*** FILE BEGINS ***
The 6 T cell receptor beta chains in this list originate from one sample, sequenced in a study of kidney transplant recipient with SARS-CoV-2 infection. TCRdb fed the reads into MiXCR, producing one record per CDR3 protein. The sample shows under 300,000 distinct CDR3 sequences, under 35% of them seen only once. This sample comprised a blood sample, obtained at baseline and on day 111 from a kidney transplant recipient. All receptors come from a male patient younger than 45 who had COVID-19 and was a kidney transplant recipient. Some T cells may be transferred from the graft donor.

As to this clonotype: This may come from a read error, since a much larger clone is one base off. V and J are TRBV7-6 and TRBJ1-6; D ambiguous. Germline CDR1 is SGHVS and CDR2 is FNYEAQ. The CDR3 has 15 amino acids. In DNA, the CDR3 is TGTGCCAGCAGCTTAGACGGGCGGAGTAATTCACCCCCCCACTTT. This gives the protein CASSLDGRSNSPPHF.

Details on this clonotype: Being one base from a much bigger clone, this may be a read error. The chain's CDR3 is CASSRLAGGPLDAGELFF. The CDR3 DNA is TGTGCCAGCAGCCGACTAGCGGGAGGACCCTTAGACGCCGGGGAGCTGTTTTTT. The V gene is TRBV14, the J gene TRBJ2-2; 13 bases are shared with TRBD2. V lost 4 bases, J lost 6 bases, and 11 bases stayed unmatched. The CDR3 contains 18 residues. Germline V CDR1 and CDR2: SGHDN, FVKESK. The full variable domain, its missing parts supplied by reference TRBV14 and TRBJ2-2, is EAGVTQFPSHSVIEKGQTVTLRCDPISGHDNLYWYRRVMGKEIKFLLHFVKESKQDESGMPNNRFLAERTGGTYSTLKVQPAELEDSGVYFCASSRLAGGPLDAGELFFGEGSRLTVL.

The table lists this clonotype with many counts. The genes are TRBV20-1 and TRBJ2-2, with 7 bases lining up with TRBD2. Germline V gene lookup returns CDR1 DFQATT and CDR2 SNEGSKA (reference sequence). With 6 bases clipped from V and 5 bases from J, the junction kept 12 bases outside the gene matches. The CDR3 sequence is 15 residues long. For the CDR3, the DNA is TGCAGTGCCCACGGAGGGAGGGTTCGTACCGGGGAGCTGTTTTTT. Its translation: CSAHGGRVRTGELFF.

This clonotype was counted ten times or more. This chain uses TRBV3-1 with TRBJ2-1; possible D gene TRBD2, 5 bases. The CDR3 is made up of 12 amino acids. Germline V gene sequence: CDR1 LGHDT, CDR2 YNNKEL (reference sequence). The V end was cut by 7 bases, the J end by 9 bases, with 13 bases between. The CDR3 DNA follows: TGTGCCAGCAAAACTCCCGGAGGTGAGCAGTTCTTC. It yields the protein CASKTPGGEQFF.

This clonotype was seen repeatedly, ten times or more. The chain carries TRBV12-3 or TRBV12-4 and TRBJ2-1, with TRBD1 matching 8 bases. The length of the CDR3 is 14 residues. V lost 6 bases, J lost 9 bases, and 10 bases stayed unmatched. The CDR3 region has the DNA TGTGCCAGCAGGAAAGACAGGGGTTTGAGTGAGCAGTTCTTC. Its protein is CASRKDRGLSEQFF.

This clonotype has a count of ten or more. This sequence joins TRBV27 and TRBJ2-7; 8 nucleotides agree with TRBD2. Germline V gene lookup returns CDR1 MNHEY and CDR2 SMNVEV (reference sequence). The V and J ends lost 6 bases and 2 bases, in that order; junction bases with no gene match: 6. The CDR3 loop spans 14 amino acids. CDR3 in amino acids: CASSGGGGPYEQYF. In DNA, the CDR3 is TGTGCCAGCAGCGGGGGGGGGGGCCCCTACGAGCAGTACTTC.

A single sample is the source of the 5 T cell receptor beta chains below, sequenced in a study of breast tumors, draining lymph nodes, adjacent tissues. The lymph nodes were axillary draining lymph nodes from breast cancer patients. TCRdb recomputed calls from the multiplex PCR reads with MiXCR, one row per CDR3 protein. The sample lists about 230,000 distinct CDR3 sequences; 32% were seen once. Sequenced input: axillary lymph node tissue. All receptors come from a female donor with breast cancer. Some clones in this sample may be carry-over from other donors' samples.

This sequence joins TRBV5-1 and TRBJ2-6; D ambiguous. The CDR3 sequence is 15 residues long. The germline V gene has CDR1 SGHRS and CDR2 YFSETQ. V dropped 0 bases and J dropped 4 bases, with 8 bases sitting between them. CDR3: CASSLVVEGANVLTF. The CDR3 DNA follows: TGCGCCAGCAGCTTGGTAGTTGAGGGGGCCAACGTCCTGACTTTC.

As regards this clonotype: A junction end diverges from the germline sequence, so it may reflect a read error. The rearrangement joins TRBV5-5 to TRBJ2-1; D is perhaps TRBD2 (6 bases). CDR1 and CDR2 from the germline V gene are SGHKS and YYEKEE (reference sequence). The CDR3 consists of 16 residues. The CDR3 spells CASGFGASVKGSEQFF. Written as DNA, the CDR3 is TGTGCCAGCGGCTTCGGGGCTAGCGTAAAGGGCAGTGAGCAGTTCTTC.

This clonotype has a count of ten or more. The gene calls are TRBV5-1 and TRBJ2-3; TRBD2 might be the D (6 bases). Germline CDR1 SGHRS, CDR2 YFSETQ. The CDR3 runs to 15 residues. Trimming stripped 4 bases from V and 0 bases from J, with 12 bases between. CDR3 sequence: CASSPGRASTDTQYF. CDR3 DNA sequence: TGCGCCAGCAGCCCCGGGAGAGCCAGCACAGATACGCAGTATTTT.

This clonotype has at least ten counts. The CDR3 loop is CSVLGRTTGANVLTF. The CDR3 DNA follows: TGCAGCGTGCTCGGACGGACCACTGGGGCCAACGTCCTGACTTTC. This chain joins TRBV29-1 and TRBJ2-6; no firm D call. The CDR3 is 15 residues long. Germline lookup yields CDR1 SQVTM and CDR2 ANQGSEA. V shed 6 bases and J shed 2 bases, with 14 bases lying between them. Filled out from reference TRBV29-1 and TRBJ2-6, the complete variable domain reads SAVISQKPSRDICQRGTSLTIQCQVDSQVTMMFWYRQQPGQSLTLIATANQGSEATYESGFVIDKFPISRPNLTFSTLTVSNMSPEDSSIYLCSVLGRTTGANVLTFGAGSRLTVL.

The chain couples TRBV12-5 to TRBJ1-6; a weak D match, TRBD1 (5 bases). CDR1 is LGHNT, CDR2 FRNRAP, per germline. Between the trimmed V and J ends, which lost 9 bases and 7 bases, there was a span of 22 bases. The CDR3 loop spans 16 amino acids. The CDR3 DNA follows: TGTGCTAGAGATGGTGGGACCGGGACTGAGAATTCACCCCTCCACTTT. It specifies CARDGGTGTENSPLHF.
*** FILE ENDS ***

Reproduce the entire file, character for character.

The 6 T cell receptor beta chains in this list originate from one sample, sequenced in a study of kidney transplant recipient with SARS-CoV-2 infection. TCRdb fed the reads into MiXCR, producing one record per CDR3 protein. The sample shows under 300,000 distinct CDR3 sequences, under 35% of them seen only once. This sample comprised a blood sample, obtained at baseline and on day 111 from a kidney transplant recipient. All receptors come from a male patient younger than 45 who had COVID-19 and was a kidney transplant recipient. Some T cells may be transferred from the graft donor.

As to this clonotype: This may come from a read error, since a much larger clone is one base off. V and J are TRBV7-6 and TRBJ1-6; D ambiguous. Germline CDR1 is SGHVS and CDR2 is FNYEAQ. The CDR3 has 15 amino acids. In DNA, the CDR3 is TGTGCCAGCAGCTTAGACGGGCGGAGTAATTCACCCCCCCACTTT. This gives the protein CASSLDGRSNSPPHF.

Details on this clonotype: Being one base from a much bigger clone, this may be a read error. The chain's CDR3 is CASSRLAGGPLDAGELFF. The CDR3 DNA is TGTGCCAGCAGCCGACTAGCGGGAGGACCCTTAGACGCCGGGGAGCTGTTTTTT. The V gene is TRBV14, the J gene TRBJ2-2; 13 bases are shared with TRBD2. V lost 4 bases, J lost 6 bases, and 11 bases stayed unmatched. The CDR3 contains 18 residues. Germline V CDR1 and CDR2: SGHDN, FVKESK. The full variable domain, its missing parts supplied by reference TRBV14 and TRBJ2-2, is EAGVTQFPSHSVIEKGQTVTLRCDPISGHDNLYWYRRVMGKEIKFLLHFVKESKQDESGMPNNRFLAERTGGTYSTLKVQPAELEDSGVYFCASSRLAGGPLDAGELFFGEGSRLTVL.

The table lists this clonotype with many counts. The genes are TRBV20-1 and TRBJ2-2, with 7 bases lining up with TRBD2. Germline V gene lookup returns CDR1 DFQATT and CDR2 SNEGSKA (reference sequence). With 6 bases clipped from V and 5 bases from J, the junction kept 12 bases outside the gene matches. The CDR3 sequence is 15 residues long. For the CDR3, the DNA is TGCAGTGCCCACGGAGGGAGGGTTCGTACCGGGGAGCTGTTTTTT. Its translation: CSAHGGRVRTGELFF.

This clonotype was counted ten times or more. This chain uses TRBV3-1 with TRBJ2-1; possible D gene TRBD2, 5 bases. The CDR3 is made up of 12 amino acids. Germline V gene sequence: CDR1 LGHDT, CDR2 YNNKEL (reference sequence). The V end was cut by 7 bases, the J end by 9 bases, with 13 bases between. The CDR3 DNA follows: TGTGCCAGCAAAACTCCCGGAGGTGAGCAGTTCTTC. It yields the protein CASKTPGGEQFF.

This clonotype was seen repeatedly, ten times or more. The chain carries TRBV12-3 or TRBV12-4 and TRBJ2-1, with TRBD1 matching 8 bases. The length of the CDR3 is 14 residues. V lost 6 bases, J lost 9 bases, and 10 bases stayed unmatched. The CDR3 region has the DNA TGTGCCAGCAGGAAAGACAGGGGTTTGAGTGAGCAGTTCTTC. Its protein is CASRKDRGLSEQFF.

This clonotype has a count of ten or more. This sequence joins TRBV27 and TRBJ2-7; 8 nucleotides agree with TRBD2. Germline V gene lookup returns CDR1 MNHEY and CDR2 SMNVEV (reference sequence). The V and J ends lost 6 bases and 2 bases, in that order; junction bases with no gene match: 6. The CDR3 loop spans 14 amino acids. CDR3 in amino acids: CASSGGGGPYEQYF. In DNA, the CDR3 is TGTGCCAGCAGCGGGGGGGGGGGCCCCTACGAGCAGTACTTC.

A single sample is the source of the 5 T cell receptor beta chains below, sequenced in a study of breast tumors, draining lymph nodes, adjacent tissues. The lymph nodes were axillary draining lymph nodes from breast cancer patients. TCRdb recomputed calls from the multiplex PCR reads with MiXCR, one row per CDR3 protein. The sample lists about 230,000 distinct CDR3 sequences; 32% were seen once. Sequenced input: axillary lymph node tissue. All receptors come from a female donor with breast cancer. Some clones in this sample may be carry-over from other donors' samples.

This sequence joins TRBV5-1 and TRBJ2-6; D ambiguous. The CDR3 sequence is 15 residues long. The germline V gene has CDR1 SGHRS and CDR2 YFSETQ. V dropped 0 bases and J dropped 4 bases, with 8 bases sitting between them. CDR3: CASSLVVEGANVLTF. The CDR3 DNA follows: TGCGCCAGCAGCTTGGTAGTTGAGGGGGCCAACGTCCTGACTTTC.

As regards this clonotype: A junction end diverges from the germline sequence, so it may reflect a read error. The rearrangement joins TRBV5-5 to TRBJ2-1; D is perhaps TRBD2 (6 bases). CDR1 and CDR2 from the germline V gene are SGHKS and YYEKEE (reference sequence). The CDR3 consists of 16 residues. The CDR3 spells CASGFGASVKGSEQFF. Written as DNA, the CDR3 is TGTGCCAGCGGCTTCGGGGCTAGCGTAAAGGGCAGTGAGCAGTTCTTC.

This clonotype has a count of ten or more. The gene calls are TRBV5-1 and TRBJ2-3; TRBD2 might be the D (6 bases). Germline CDR1 SGHRS, CDR2 YFSETQ. The CDR3 runs to 15 residues. Trimming stripped 4 bases from V and 0 bases from J, with 12 bases between. CDR3 sequence: CASSPGRASTDTQYF. CDR3 DNA sequence: TGCGCCAGCAGCCCCGGGAGAGCCAGCACAGATACGCAGTATTTT.

This clonotype has at least ten counts. The CDR3 loop is CSVLGRTTGANVLTF. The CDR3 DNA follows: TGCAGCGTGCTCGGACGGACCACTGGGGCCAACGTCCTGACTTTC. This chain joins TRBV29-1 and TRBJ2-6; no firm D call. The CDR3 is 15 residues long. Germline lookup yields CDR1 SQVTM and CDR2 ANQGSEA. V shed 6 bases and J shed 2 bases, with 14 bases lying between them. Filled out from reference TRBV29-1 and TRBJ2-6, the complete variable domain reads SAVISQKPSRDICQRGTSLTIQCQVDSQVTMMFWYRQQPGQSLTLIATANQGSEATYESGFVIDKFPISRPNLTFSTLTVSNMSPEDSSIYLCSVLGRTTGANVLTFGAGSRLTVL.

The chain couples TRBV12-5 to TRBJ1-6; a weak D match, TRBD1 (5 bases). CDR1 is LGHNT, CDR2 FRNRAP, per germline. Between the trimmed V and J ends, which lost 9 bases and 7 bases, there was a span of 22 bases. The CDR3 loop spans 16 amino acids. The CDR3 DNA follows: TGTGCTAGAGATGGTGGGACCGGGACTGAGAATTCACCCCTCCACTTT. It specifies CARDGGTGTENSPLHF.